If there’s one person who knows a thing or two about being authentic, it’s Dolly Parton who, thanks to a new Netflix series and the podcast Dolly Parton’s America, is dominating the cultural conversation. Stylist asked the inimitable icon to share the lessons she’s learned during her time in the spotlight.
There are very few modern-day singers who achieve true icon status in their lifetime. Kate Bush has. The late David Bowie and Prince both did. And Dolly Parton has undoubtedly accomplished it, too.
Singer, songwriter, movie star, philanthropist, owner of a theme park with eight roller coasters and four water rides, Dolly is also one of the most complicated feminist idols of our time. In 1987, Gloria Steinem praised her as a woman who “has turned all the devalued symbols of womanliness to her own ends”. She’s been nominated for 46 Grammys – the record for a woman until Beyoncé overtook her in 2014 – and won seven.
She’s recorded 43 studio albums, and been nominated for the Best Original Song Oscar twice: firstly for 9 To 5 in 1981 (she told Jane Fonda she’d appear in the film only if she could write the theme tune), and also for Travelin’ Thru, the song from 2005’s Transamerica. Dolly has long championed gay marriage, quipping, “They should suffer like the rest of us do!” Now 70, she recently renewed her wedding vows with (rarely seen) husband Carl Dean to mark their 50th anniversary.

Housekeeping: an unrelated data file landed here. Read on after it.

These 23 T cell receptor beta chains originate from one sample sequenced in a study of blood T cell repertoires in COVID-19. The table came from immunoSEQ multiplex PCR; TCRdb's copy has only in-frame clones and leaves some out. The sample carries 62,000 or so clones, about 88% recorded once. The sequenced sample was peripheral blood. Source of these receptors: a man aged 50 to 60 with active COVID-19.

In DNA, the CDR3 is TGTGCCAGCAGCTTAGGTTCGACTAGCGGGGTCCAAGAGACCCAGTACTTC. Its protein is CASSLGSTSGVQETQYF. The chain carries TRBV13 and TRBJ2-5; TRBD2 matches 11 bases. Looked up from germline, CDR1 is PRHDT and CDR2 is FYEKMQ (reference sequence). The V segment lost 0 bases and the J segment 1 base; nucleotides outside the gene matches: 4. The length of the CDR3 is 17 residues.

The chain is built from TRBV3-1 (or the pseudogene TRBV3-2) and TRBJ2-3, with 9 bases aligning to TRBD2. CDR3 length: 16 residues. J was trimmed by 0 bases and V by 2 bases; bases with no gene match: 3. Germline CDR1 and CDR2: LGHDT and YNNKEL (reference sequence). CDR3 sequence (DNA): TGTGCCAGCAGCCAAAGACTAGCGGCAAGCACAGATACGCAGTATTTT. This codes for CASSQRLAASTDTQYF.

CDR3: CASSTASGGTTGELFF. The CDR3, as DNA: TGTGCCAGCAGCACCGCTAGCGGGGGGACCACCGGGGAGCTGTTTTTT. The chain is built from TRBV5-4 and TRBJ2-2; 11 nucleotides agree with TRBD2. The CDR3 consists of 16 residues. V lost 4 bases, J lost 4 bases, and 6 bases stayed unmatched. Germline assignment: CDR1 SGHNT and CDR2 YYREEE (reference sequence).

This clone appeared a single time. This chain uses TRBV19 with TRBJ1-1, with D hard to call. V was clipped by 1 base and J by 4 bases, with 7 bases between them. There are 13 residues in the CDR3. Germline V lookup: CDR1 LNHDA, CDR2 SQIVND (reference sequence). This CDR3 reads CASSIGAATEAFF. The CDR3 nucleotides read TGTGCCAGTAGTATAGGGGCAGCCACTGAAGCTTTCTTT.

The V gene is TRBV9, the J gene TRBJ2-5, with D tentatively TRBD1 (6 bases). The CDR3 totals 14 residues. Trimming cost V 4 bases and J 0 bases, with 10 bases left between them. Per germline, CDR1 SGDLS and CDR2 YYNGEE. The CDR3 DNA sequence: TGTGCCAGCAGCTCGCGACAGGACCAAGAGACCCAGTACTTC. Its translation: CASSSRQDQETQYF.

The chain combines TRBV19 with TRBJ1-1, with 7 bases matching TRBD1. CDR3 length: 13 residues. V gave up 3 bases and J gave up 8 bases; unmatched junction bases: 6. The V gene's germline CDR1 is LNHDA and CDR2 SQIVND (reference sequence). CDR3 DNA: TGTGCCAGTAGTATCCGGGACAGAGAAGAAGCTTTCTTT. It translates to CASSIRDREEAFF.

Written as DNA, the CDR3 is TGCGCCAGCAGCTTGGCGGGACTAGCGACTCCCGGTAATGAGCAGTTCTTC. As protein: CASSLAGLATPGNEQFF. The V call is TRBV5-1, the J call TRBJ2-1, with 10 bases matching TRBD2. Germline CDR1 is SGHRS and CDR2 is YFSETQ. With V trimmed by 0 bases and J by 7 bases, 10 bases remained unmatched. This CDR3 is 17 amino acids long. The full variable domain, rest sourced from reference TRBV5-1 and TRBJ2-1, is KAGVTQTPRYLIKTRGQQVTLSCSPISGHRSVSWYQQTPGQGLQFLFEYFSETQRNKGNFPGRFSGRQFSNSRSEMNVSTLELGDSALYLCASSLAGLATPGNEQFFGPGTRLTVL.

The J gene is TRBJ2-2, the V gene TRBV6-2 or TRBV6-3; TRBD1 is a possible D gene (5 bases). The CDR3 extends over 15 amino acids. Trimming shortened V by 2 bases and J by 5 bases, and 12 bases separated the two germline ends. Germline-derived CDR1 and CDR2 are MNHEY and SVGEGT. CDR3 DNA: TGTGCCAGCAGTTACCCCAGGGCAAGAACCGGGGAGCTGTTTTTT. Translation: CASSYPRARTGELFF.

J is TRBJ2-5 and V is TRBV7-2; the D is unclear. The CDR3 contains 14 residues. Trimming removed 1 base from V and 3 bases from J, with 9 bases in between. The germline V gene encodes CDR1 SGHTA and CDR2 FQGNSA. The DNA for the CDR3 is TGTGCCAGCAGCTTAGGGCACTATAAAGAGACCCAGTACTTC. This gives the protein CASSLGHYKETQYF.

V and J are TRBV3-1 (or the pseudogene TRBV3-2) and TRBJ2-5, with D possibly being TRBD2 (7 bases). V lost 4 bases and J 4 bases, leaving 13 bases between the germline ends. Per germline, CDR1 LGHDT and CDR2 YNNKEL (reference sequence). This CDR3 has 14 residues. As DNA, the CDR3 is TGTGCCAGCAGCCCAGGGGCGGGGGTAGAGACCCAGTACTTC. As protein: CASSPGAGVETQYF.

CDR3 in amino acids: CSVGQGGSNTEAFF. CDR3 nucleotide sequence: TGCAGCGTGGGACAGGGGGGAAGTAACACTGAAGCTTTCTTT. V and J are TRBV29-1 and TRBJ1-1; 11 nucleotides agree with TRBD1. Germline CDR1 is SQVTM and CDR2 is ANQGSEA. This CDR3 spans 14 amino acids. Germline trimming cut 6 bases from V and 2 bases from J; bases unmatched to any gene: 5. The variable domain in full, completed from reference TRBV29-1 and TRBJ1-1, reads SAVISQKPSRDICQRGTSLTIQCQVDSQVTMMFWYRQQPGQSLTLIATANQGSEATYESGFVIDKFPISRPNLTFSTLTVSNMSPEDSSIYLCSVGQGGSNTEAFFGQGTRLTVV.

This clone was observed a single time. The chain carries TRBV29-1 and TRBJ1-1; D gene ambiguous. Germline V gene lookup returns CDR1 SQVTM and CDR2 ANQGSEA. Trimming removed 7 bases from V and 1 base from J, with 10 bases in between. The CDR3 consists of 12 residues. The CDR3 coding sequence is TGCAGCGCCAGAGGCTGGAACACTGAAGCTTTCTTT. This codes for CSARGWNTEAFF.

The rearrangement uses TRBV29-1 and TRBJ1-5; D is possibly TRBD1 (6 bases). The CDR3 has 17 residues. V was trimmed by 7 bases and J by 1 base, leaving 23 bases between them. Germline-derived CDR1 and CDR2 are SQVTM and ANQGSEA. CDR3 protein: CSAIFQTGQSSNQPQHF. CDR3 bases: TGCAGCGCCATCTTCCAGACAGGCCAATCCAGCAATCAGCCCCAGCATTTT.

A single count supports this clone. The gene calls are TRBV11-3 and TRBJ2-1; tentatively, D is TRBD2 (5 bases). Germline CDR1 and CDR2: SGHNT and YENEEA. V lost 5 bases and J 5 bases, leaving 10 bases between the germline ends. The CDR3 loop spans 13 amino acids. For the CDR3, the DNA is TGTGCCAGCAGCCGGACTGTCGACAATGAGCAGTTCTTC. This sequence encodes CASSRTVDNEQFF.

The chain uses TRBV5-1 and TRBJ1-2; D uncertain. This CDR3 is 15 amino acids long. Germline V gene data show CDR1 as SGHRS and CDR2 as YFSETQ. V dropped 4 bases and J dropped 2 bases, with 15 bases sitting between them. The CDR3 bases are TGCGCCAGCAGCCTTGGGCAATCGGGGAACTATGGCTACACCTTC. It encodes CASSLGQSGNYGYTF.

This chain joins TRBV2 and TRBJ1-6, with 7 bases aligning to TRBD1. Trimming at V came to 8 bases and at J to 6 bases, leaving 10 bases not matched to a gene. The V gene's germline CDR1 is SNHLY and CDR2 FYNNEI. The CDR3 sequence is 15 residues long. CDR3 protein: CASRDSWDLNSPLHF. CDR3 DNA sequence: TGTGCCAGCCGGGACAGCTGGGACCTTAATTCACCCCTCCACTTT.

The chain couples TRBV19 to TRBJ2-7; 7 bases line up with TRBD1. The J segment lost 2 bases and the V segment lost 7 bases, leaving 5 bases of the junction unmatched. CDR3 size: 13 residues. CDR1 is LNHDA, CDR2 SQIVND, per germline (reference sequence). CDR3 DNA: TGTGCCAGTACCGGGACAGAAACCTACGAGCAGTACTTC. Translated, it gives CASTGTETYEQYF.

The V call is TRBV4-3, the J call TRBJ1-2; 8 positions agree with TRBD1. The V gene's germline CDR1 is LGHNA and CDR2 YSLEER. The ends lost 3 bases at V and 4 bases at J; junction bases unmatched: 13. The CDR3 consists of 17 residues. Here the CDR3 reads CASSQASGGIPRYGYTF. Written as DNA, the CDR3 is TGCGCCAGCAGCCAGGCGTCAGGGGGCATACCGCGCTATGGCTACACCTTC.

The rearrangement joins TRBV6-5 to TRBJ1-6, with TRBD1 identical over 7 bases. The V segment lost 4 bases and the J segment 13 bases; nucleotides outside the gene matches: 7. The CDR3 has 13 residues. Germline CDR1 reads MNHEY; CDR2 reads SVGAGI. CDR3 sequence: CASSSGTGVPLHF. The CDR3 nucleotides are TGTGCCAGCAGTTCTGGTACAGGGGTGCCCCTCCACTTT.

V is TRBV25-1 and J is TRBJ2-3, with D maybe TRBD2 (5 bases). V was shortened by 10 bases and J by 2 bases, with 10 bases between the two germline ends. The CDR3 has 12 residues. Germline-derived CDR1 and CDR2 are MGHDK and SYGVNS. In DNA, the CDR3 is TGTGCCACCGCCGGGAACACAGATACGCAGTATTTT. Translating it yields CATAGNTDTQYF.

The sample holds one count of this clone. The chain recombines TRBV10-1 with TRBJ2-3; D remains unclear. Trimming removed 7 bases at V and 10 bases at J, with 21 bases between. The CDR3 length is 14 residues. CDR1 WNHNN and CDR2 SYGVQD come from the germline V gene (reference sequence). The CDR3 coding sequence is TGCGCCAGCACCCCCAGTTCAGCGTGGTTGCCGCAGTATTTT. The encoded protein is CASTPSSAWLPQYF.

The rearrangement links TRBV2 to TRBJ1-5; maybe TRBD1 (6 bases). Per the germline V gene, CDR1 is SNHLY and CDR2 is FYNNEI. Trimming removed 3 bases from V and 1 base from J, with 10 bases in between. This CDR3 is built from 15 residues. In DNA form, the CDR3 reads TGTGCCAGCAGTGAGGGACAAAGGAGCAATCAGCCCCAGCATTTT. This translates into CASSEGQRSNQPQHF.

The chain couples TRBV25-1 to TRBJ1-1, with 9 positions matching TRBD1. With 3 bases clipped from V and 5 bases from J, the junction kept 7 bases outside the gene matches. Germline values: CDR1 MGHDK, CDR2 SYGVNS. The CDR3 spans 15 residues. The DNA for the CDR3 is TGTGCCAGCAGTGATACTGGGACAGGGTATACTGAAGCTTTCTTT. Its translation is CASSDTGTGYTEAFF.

Dolly’s parents got married aged 15 and 17, and they brought up their 12 kids in a one-room cabin at the end of a rope bridge in the Smoky Mountains, Tennessee. Famously, Dolly looked up to the local prostitutes for their lipstick and glamour, styling herself the same way (“It costs a lot to look this cheap,” goes her oft-quoted line), and in the Sixties she wrote songs about sexual double-standards. Hers are the karaoke favourites for the I Will Always Love You hen nights and the broken-hearted baths.
In 2019, Dolly is still Barbie-like but vital, producing series for Netflix and contributing to Dolly Parton’s America, a podcast series about her incredible impact on popular culture. She’s also still imparting her wisdom with a trademark chuckle, as she shares what she’s learned along the way about herself, about life and about the world around her with Stylist.
Stay true to your word
“I’m a fanatic about being on time. If you’re having a meeting with me, I’ll be there. When people say they’re going to do a certain thing but then don’t do it, or people sell you goods that then don’t live up to it… You know, just lie? People being really irresponsible, that makes me aggravated.”
Don’t underestimate the importance of compatibility